Kern Type is not, by definition, a tutorial, but this fun little game does a great job of training your design-eye for other visual and typographic tasks. Your task is simple: Align the letters in the space provided in order to optimize the flow and balance of visual space.

That being said, the simulation is actually quite subtle and unforgiving. Expect to spend 15-20 minutes toying with this strangely addictive lesson in kerning.

White Space: Adding Space to Your Designs

If there’s one concept that divides designers from the rest of us, it’s white space. If you find yourself among the latter, then prepare for some groundbreaking information: Space left blank is not always space wasted.

This short (but sweet) article provides a beginner’s run-down of the concept, offering examples of instances where the absence of content makes as much difference as the presence of graphics. If your app’s interface, your blog’s pages, or your ad copy seem too cluttered to convert, this lesson will help you sort the visual wheat from the chaff, so to speak.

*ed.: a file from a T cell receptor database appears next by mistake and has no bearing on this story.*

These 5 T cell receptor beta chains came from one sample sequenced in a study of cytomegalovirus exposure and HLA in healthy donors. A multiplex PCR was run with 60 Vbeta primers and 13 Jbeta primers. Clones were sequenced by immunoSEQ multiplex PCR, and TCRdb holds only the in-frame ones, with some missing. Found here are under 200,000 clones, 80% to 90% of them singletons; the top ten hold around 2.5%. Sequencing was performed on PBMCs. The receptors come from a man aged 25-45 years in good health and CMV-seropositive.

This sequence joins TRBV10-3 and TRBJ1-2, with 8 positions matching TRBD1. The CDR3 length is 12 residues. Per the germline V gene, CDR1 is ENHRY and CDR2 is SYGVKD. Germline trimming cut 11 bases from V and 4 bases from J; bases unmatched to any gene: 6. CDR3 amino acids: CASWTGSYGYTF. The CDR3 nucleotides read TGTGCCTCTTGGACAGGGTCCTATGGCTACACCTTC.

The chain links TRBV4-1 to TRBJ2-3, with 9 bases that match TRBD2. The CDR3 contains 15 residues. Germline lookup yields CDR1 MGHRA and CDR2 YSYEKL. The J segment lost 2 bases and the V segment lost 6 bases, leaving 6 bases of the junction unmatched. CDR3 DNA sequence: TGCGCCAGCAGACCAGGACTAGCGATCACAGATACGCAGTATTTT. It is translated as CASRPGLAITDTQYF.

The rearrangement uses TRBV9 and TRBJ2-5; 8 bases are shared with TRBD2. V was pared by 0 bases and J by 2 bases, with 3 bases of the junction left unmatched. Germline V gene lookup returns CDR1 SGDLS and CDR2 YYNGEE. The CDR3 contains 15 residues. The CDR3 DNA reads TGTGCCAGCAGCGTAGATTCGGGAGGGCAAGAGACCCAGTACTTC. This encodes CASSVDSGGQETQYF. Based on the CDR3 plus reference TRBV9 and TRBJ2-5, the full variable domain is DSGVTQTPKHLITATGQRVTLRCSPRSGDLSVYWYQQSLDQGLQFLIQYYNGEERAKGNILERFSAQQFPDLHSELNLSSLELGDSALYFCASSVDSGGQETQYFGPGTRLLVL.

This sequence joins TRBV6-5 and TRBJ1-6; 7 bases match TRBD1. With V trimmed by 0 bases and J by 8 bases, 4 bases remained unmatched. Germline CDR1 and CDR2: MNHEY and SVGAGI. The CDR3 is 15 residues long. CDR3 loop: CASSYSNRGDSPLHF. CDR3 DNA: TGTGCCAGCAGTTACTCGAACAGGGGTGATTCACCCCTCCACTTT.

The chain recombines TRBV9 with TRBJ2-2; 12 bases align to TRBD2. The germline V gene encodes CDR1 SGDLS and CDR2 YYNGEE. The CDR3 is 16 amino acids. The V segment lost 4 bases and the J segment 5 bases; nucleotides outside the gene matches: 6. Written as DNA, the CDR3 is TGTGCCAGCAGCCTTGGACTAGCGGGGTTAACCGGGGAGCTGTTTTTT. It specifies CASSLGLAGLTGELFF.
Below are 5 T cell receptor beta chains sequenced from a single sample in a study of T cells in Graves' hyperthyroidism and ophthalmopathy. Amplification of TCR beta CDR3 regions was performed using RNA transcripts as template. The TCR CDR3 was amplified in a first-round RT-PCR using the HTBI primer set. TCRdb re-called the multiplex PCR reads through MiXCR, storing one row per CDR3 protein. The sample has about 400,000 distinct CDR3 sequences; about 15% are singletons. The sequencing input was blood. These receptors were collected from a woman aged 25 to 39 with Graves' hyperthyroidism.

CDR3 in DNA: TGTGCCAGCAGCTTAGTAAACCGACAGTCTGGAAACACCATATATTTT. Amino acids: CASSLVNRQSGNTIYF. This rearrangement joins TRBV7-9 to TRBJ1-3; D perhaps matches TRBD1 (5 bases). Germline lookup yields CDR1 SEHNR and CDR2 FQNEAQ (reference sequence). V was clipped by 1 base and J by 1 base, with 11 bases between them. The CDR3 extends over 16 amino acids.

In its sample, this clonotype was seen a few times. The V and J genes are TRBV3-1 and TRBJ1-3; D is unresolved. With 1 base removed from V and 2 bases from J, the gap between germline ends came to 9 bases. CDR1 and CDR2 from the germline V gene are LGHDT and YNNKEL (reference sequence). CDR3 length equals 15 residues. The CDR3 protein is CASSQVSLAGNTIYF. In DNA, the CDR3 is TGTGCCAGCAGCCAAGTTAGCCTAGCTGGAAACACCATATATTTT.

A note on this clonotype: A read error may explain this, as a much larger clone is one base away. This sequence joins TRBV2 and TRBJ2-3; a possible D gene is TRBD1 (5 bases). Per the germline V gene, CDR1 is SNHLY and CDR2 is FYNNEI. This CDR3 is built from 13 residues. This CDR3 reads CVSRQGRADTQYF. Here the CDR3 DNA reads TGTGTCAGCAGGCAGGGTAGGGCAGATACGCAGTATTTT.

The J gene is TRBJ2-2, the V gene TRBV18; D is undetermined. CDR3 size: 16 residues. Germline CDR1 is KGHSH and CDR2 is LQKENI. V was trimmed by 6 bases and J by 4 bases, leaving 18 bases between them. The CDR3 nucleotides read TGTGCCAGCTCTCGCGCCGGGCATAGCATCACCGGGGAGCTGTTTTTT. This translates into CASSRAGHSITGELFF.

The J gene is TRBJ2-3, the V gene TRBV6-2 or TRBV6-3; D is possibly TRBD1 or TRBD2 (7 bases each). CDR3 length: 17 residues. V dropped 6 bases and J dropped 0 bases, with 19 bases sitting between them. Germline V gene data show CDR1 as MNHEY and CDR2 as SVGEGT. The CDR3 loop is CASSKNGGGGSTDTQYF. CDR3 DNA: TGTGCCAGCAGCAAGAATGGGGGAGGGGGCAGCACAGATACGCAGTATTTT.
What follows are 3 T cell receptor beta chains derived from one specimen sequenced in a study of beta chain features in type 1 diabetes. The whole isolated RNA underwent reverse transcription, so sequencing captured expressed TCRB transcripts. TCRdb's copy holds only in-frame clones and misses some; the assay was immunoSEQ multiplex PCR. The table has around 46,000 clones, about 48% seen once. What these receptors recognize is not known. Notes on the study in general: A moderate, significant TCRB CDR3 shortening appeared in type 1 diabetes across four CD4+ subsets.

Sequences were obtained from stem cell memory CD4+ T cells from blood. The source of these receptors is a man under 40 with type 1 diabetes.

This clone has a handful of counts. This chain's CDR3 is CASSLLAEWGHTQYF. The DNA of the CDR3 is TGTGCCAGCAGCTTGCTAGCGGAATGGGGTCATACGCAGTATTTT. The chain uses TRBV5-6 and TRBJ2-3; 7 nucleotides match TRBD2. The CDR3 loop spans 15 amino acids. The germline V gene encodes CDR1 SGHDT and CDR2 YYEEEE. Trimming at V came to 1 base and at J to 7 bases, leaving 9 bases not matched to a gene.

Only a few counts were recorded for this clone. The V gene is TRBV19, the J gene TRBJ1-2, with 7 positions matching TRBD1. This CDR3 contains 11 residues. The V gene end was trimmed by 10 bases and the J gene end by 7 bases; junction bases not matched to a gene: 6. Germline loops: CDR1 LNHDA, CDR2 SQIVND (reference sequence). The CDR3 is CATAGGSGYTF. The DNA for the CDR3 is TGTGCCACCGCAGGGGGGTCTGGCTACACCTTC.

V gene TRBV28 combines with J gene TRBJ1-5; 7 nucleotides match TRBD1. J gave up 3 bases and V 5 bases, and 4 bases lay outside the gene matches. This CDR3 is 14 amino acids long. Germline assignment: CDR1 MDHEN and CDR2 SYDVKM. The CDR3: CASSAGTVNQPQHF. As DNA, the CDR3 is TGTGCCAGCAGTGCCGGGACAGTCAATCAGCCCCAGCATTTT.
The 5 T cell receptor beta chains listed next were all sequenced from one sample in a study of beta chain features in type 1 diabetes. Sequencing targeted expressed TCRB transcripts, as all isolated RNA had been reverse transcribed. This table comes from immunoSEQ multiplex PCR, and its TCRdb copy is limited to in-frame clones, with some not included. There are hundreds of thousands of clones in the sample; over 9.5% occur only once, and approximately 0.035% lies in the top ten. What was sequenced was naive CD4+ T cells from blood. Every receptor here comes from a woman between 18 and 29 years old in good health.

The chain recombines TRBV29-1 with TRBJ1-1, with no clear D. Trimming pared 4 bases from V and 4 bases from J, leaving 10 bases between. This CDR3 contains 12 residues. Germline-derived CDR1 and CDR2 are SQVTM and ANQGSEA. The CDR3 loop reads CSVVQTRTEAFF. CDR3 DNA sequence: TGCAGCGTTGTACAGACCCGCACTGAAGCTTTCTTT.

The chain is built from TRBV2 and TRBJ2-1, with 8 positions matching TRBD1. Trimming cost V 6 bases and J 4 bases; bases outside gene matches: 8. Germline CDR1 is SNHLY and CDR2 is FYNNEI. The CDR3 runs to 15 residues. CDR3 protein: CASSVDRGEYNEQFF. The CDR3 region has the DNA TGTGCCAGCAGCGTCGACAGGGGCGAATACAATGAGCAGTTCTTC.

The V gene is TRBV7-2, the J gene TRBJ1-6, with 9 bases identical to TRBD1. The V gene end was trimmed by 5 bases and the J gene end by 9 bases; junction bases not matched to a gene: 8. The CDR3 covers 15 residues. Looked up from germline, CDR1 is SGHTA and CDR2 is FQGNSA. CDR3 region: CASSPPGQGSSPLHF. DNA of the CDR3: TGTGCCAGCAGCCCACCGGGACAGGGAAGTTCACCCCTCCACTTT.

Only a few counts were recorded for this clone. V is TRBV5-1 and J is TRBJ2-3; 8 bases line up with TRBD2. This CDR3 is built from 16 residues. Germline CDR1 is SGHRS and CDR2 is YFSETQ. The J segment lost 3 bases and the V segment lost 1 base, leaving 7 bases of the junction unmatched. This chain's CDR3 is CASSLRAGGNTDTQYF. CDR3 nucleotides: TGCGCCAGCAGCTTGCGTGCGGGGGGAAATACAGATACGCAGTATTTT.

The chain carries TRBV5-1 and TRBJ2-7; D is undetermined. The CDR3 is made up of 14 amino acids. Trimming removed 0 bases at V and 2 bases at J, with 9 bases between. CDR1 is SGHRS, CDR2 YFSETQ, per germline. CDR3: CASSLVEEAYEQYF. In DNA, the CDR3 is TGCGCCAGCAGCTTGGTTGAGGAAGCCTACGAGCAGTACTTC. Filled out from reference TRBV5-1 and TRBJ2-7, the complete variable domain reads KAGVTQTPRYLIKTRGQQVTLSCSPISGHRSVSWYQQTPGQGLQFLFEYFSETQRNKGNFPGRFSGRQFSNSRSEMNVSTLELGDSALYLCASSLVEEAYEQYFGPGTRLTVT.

Visual Hierarchy: On Visual Hierarchy

Visual design is about pleasing the eye, and little pleases the eye like direction. If you’ve ever wondered why header fonts are bolded and larger in size, it’s because of the importance of visual hierarchy.

Visual hierarchy is simple: Create elements that draw the attention of the viewer, and the viewer has an easier time decoding the content on the page. By focusing on the visual appeal of each of the elements on a page, Formed Function explains the importance of visual hierarchy in plain and simple terms.